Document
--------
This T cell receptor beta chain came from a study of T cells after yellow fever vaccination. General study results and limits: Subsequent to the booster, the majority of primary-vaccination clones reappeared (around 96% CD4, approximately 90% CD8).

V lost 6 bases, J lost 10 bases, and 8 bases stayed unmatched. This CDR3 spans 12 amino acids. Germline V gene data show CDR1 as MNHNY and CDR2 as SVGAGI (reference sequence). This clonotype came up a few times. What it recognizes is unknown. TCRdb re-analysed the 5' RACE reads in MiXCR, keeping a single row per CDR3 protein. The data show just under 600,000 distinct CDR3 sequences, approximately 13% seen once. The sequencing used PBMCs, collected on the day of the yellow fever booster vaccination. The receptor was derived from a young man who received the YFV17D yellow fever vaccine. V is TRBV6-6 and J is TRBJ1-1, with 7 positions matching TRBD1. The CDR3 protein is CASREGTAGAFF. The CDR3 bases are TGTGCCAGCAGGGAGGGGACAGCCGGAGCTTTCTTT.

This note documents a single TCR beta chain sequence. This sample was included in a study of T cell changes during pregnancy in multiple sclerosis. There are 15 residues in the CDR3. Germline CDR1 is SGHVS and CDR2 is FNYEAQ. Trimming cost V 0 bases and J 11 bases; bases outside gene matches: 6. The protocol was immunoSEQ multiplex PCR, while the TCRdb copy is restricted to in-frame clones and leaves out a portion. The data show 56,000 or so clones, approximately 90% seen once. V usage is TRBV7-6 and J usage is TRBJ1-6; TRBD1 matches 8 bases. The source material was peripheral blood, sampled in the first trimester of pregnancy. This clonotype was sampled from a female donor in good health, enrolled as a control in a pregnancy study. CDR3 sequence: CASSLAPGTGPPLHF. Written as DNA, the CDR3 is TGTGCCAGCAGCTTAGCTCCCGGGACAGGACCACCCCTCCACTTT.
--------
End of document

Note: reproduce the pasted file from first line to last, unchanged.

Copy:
This T cell receptor beta chain came from a study of T cells after yellow fever vaccination. General study results and limits: Subsequent to the booster, the majority of primary-vaccination clones reappeared (around 96% CD4, approximately 90% CD8).

V lost 6 bases, J lost 10 bases, and 8 bases stayed unmatched. This CDR3 spans 12 amino acids. Germline V gene data show CDR1 as MNHNY and CDR2 as SVGAGI (reference sequence). This clonotype came up a few times. What it recognizes is unknown. TCRdb re-analysed the 5' RACE reads in MiXCR, keeping a single row per CDR3 protein. The data show just under 600,000 distinct CDR3 sequences, approximately 13% seen once. The sequencing used PBMCs, collected on the day of the yellow fever booster vaccination. The receptor was derived from a young man who received the YFV17D yellow fever vaccine. V is TRBV6-6 and J is TRBJ1-1, with 7 positions matching TRBD1. The CDR3 protein is CASREGTAGAFF. The CDR3 bases are TGTGCCAGCAGGGAGGGGACAGCCGGAGCTTTCTTT.

This note documents a single TCR beta chain sequence. This sample was included in a study of T cell changes during pregnancy in multiple sclerosis. There are 15 residues in the CDR3. Germline CDR1 is SGHVS and CDR2 is FNYEAQ. Trimming cost V 0 bases and J 11 bases; bases outside gene matches: 6. The protocol was immunoSEQ multiplex PCR, while the TCRdb copy is restricted to in-frame clones and leaves out a portion. The data show 56,000 or so clones, approximately 90% seen once. V usage is TRBV7-6 and J usage is TRBJ1-6; TRBD1 matches 8 bases. The source material was peripheral blood, sampled in the first trimester of pregnancy. This clonotype was sampled from a female donor in good health, enrolled as a control in a pregnancy study. CDR3 sequence: CASSLAPGTGPPLHF. Written as DNA, the CDR3 is TGTGCCAGCAGCTTAGCTCCCGGGACAGGACCACCCCTCCACTTT.